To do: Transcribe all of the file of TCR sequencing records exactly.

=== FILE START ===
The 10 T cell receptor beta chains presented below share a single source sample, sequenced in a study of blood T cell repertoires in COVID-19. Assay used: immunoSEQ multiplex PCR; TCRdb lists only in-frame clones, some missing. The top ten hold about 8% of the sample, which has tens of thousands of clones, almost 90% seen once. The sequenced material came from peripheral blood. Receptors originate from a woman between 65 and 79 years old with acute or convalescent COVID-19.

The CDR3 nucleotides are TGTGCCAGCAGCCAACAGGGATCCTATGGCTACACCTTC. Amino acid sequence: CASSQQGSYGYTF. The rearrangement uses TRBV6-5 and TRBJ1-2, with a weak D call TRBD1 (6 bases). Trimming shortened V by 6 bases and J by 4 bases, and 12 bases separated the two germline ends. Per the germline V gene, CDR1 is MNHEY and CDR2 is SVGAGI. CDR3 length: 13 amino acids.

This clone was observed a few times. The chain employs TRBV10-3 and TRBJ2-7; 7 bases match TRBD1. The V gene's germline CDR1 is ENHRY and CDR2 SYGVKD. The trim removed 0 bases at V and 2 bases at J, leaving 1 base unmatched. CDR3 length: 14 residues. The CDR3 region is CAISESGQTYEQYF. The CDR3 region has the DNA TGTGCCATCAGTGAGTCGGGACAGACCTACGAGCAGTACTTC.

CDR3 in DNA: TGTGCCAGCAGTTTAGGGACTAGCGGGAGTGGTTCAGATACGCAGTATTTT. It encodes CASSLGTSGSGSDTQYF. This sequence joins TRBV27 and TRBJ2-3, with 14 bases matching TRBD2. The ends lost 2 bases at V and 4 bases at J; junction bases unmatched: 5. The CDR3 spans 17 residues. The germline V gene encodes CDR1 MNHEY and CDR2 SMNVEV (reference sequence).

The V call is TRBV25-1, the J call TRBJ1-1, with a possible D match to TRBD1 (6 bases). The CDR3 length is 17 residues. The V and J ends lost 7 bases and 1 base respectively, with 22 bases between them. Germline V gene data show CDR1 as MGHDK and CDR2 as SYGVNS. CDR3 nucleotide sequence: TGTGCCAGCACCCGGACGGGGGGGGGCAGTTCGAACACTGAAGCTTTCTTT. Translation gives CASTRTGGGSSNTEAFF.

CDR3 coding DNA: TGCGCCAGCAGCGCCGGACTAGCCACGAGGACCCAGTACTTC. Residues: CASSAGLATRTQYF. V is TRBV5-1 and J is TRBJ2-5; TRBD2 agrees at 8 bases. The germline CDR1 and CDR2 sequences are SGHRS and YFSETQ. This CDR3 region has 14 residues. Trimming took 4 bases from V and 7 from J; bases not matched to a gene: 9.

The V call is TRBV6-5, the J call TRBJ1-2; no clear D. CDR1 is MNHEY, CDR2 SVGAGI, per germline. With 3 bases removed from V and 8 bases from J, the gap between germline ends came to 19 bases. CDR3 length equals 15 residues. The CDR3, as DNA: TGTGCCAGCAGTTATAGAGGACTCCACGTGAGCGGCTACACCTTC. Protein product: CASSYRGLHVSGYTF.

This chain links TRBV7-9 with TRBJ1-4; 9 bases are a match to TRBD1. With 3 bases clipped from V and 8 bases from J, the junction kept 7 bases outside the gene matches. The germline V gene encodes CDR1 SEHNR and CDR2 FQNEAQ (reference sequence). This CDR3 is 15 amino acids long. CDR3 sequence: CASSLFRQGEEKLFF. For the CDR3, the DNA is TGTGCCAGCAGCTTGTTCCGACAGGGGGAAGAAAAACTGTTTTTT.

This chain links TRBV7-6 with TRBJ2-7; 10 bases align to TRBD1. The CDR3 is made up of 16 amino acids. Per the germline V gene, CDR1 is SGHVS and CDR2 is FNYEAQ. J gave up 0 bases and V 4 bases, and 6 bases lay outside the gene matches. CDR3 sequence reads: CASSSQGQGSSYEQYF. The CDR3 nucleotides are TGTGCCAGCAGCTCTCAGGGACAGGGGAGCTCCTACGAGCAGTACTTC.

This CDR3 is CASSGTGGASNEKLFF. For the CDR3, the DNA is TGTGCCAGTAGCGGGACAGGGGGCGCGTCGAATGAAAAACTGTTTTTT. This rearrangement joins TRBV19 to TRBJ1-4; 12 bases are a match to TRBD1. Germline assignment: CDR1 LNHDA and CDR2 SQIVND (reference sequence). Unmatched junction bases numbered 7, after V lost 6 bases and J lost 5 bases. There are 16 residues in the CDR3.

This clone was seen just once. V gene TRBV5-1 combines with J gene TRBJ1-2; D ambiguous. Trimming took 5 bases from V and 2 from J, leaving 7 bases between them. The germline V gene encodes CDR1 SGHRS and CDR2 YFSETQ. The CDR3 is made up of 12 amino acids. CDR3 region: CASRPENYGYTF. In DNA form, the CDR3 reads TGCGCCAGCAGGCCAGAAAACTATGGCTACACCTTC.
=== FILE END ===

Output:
The 10 T cell receptor beta chains presented below share a single source sample, sequenced in a study of blood T cell repertoires in COVID-19. Assay used: immunoSEQ multiplex PCR; TCRdb lists only in-frame clones, some missing. The top ten hold about 8% of the sample, which has tens of thousands of clones, almost 90% seen once. The sequenced material came from peripheral blood. Receptors originate from a woman between 65 and 79 years old with acute or convalescent COVID-19.

The CDR3 nucleotides are TGTGCCAGCAGCCAACAGGGATCCTATGGCTACACCTTC. Amino acid sequence: CASSQQGSYGYTF. The rearrangement uses TRBV6-5 and TRBJ1-2, with a weak D call TRBD1 (6 bases). Trimming shortened V by 6 bases and J by 4 bases, and 12 bases separated the two germline ends. Per the germline V gene, CDR1 is MNHEY and CDR2 is SVGAGI. CDR3 length: 13 amino acids.

This clone was observed a few times. The chain employs TRBV10-3 and TRBJ2-7; 7 bases match TRBD1. The V gene's germline CDR1 is ENHRY and CDR2 SYGVKD. The trim removed 0 bases at V and 2 bases at J, leaving 1 base unmatched. CDR3 length: 14 residues. The CDR3 region is CAISESGQTYEQYF. The CDR3 region has the DNA TGTGCCATCAGTGAGTCGGGACAGACCTACGAGCAGTACTTC.

CDR3 in DNA: TGTGCCAGCAGTTTAGGGACTAGCGGGAGTGGTTCAGATACGCAGTATTTT. It encodes CASSLGTSGSGSDTQYF. This sequence joins TRBV27 and TRBJ2-3, with 14 bases matching TRBD2. The ends lost 2 bases at V and 4 bases at J; junction bases unmatched: 5. The CDR3 spans 17 residues. The germline V gene encodes CDR1 MNHEY and CDR2 SMNVEV (reference sequence).

The V call is TRBV25-1, the J call TRBJ1-1, with a possible D match to TRBD1 (6 bases). The CDR3 length is 17 residues. The V and J ends lost 7 bases and 1 base respectively, with 22 bases between them. Germline V gene data show CDR1 as MGHDK and CDR2 as SYGVNS. CDR3 nucleotide sequence: TGTGCCAGCACCCGGACGGGGGGGGGCAGTTCGAACACTGAAGCTTTCTTT. Translation gives CASTRTGGGSSNTEAFF.

CDR3 coding DNA: TGCGCCAGCAGCGCCGGACTAGCCACGAGGACCCAGTACTTC. Residues: CASSAGLATRTQYF. V is TRBV5-1 and J is TRBJ2-5; TRBD2 agrees at 8 bases. The germline CDR1 and CDR2 sequences are SGHRS and YFSETQ. This CDR3 region has 14 residues. Trimming took 4 bases from V and 7 from J; bases not matched to a gene: 9.

The V call is TRBV6-5, the J call TRBJ1-2; no clear D. CDR1 is MNHEY, CDR2 SVGAGI, per germline. With 3 bases removed from V and 8 bases from J, the gap between germline ends came to 19 bases. CDR3 length equals 15 residues. The CDR3, as DNA: TGTGCCAGCAGTTATAGAGGACTCCACGTGAGCGGCTACACCTTC. Protein product: CASSYRGLHVSGYTF.

This chain links TRBV7-9 with TRBJ1-4; 9 bases are a match to TRBD1. With 3 bases clipped from V and 8 bases from J, the junction kept 7 bases outside the gene matches. The germline V gene encodes CDR1 SEHNR and CDR2 FQNEAQ (reference sequence). This CDR3 is 15 amino acids long. CDR3 sequence: CASSLFRQGEEKLFF. For the CDR3, the DNA is TGTGCCAGCAGCTTGTTCCGACAGGGGGAAGAAAAACTGTTTTTT.

This chain links TRBV7-6 with TRBJ2-7; 10 bases align to TRBD1. The CDR3 is made up of 16 amino acids. Per the germline V gene, CDR1 is SGHVS and CDR2 is FNYEAQ. J gave up 0 bases and V 4 bases, and 6 bases lay outside the gene matches. CDR3 sequence reads: CASSSQGQGSSYEQYF. The CDR3 nucleotides are TGTGCCAGCAGCTCTCAGGGACAGGGGAGCTCCTACGAGCAGTACTTC.

This CDR3 is CASSGTGGASNEKLFF. For the CDR3, the DNA is TGTGCCAGTAGCGGGACAGGGGGCGCGTCGAATGAAAAACTGTTTTTT. This rearrangement joins TRBV19 to TRBJ1-4; 12 bases are a match to TRBD1. Germline assignment: CDR1 LNHDA and CDR2 SQIVND (reference sequence). Unmatched junction bases numbered 7, after V lost 6 bases and J lost 5 bases. There are 16 residues in the CDR3.

This clone was seen just once. V gene TRBV5-1 combines with J gene TRBJ1-2; D ambiguous. Trimming took 5 bases from V and 2 from J, leaving 7 bases between them. The germline V gene encodes CDR1 SGHRS and CDR2 YFSETQ. The CDR3 is made up of 12 amino acids. CDR3 region: CASRPENYGYTF. In DNA form, the CDR3 reads TGCGCCAGCAGGCCAGAAAACTATGGCTACACCTTC.